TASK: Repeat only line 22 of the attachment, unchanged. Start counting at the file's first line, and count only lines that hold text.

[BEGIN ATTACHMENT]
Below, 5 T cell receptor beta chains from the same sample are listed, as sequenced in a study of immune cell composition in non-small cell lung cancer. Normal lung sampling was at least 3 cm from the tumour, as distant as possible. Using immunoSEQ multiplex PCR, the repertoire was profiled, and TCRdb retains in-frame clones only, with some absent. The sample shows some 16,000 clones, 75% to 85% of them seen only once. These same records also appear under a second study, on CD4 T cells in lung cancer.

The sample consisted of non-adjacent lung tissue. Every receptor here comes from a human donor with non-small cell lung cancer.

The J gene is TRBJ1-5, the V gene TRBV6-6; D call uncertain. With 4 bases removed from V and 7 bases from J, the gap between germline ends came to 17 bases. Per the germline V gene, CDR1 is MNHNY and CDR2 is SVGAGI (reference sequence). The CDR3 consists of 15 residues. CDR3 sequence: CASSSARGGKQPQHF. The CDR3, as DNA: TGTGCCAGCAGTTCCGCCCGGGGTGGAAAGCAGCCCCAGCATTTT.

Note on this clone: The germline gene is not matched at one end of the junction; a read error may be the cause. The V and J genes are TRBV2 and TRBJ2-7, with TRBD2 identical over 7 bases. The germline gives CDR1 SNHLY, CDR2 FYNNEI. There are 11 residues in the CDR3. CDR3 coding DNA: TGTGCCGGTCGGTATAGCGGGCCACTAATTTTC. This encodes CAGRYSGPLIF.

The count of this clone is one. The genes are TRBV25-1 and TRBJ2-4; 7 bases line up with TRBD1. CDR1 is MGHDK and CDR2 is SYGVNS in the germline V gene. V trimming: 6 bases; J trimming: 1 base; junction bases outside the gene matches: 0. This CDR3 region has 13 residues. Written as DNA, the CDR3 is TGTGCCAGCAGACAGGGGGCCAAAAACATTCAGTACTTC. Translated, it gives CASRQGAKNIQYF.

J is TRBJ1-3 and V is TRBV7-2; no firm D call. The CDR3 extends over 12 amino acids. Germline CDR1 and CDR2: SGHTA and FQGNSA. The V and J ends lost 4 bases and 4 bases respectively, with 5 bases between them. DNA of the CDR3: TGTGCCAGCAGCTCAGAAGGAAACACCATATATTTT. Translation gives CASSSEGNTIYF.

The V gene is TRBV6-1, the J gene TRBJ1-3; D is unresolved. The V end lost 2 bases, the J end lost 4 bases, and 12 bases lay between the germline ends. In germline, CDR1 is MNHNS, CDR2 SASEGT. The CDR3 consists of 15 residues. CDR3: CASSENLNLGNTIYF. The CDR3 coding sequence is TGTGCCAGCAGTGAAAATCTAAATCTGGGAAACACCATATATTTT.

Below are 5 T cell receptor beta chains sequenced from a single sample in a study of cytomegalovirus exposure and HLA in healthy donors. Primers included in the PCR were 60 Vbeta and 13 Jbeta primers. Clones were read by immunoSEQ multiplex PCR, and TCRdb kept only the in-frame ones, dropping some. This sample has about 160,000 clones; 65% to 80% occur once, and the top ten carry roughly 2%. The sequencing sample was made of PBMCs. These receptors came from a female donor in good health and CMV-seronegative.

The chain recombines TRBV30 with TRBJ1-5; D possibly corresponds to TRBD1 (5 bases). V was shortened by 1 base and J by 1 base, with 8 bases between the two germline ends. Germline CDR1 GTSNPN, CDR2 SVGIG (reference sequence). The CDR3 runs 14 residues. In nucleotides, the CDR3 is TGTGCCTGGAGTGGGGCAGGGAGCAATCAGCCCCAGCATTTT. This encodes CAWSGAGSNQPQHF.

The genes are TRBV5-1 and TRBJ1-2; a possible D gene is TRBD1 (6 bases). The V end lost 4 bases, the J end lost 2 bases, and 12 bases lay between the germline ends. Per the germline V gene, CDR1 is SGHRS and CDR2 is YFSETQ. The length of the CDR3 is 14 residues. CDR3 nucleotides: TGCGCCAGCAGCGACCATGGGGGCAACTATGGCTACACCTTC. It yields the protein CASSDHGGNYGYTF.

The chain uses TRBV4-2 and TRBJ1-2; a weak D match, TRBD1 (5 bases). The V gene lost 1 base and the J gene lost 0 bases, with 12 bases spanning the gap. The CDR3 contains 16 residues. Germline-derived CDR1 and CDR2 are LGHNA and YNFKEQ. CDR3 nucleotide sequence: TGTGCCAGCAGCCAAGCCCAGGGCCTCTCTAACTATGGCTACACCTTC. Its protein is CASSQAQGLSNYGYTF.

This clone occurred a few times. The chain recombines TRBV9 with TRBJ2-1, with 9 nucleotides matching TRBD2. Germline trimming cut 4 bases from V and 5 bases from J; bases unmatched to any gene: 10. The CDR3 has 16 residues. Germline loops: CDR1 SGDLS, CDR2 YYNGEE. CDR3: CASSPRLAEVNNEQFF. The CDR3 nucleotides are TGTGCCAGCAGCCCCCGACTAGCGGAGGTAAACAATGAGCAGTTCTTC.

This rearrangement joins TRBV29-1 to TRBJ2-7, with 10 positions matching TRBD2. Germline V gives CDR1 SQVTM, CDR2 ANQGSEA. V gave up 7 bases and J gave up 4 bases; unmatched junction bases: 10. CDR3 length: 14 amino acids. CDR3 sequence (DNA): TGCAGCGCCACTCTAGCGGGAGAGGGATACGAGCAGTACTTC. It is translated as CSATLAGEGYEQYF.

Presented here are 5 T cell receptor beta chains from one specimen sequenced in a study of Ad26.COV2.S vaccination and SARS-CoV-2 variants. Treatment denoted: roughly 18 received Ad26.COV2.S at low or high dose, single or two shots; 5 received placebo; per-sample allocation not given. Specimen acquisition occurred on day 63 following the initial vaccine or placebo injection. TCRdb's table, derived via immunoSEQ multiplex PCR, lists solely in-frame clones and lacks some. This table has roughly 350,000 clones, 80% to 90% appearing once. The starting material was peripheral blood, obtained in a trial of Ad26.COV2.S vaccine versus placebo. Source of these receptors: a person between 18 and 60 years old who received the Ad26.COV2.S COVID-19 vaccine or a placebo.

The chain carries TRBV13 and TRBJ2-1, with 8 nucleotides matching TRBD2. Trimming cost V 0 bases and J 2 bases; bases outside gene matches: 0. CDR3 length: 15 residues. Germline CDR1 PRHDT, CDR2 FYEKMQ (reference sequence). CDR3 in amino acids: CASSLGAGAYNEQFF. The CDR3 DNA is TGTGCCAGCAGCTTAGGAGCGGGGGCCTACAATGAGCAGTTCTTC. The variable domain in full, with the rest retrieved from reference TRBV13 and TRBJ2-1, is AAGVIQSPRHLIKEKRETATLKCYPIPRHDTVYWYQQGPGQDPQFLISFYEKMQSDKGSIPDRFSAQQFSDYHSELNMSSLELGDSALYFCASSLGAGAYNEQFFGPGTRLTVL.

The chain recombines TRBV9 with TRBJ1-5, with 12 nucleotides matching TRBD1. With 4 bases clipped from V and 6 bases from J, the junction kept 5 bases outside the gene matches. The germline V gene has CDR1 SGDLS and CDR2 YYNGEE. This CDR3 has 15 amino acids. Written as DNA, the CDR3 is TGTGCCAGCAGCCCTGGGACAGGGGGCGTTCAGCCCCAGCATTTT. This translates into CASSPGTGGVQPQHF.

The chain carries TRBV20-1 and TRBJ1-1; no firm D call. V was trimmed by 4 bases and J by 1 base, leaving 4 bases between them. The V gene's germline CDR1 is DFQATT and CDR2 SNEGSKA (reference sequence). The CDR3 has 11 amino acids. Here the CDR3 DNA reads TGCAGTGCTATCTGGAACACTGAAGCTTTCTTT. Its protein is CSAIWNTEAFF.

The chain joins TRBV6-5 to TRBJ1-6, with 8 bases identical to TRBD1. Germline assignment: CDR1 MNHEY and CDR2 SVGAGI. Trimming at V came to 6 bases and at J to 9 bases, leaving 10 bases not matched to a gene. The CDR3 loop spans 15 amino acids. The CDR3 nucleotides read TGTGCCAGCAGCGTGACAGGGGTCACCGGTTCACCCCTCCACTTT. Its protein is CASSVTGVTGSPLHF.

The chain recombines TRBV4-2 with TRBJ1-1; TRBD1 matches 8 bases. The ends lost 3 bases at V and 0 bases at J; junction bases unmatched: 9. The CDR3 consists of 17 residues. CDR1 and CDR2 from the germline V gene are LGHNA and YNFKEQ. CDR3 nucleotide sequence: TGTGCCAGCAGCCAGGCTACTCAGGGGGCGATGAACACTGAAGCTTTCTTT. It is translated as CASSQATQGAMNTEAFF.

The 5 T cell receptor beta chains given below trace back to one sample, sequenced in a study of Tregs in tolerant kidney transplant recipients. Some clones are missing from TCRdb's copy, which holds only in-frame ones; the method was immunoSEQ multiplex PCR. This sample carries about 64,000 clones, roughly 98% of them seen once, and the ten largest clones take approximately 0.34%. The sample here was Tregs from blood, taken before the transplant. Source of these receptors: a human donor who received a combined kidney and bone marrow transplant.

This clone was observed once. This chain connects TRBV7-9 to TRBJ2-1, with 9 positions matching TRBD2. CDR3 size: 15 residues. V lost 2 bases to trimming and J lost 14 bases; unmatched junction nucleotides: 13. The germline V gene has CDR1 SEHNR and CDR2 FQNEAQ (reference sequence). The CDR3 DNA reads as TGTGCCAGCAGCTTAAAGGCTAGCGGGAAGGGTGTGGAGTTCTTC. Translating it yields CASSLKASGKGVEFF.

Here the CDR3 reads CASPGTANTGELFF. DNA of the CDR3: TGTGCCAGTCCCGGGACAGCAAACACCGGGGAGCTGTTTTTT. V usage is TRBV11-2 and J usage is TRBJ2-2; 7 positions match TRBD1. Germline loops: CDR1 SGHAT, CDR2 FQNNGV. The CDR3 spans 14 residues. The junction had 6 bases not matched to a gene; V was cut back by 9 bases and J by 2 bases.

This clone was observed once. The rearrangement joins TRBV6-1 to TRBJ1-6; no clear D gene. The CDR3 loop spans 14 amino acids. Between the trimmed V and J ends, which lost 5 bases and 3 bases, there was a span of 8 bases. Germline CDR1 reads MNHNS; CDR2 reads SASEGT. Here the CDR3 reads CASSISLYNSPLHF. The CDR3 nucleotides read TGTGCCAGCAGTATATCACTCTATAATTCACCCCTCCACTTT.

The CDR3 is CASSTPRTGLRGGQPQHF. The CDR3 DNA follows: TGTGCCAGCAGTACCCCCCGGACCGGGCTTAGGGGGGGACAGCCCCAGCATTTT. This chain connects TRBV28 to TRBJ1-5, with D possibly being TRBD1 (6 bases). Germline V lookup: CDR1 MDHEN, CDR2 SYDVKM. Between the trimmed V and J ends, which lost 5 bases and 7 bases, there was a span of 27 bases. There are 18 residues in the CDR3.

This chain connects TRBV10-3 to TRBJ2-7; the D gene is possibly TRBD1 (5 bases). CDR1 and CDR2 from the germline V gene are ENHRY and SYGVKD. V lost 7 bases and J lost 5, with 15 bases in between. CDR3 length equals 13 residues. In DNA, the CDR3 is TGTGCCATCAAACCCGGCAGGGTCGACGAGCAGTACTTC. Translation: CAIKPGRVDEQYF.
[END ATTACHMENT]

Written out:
Here the CDR3 reads CASPGTANTGELFF. DNA of the CDR3: TGTGCCAGTCCCGGGACAGCAAACACCGGGGAGCTGTTTTTT. V usage is TRBV11-2 and J usage is TRBJ2-2; 7 positions match TRBD1. Germline loops: CDR1 SGHAT, CDR2 FQNNGV. The CDR3 spans 14 residues. The junction had 6 bases not matched to a gene; V was cut back by 9 bases and J by 2 bases.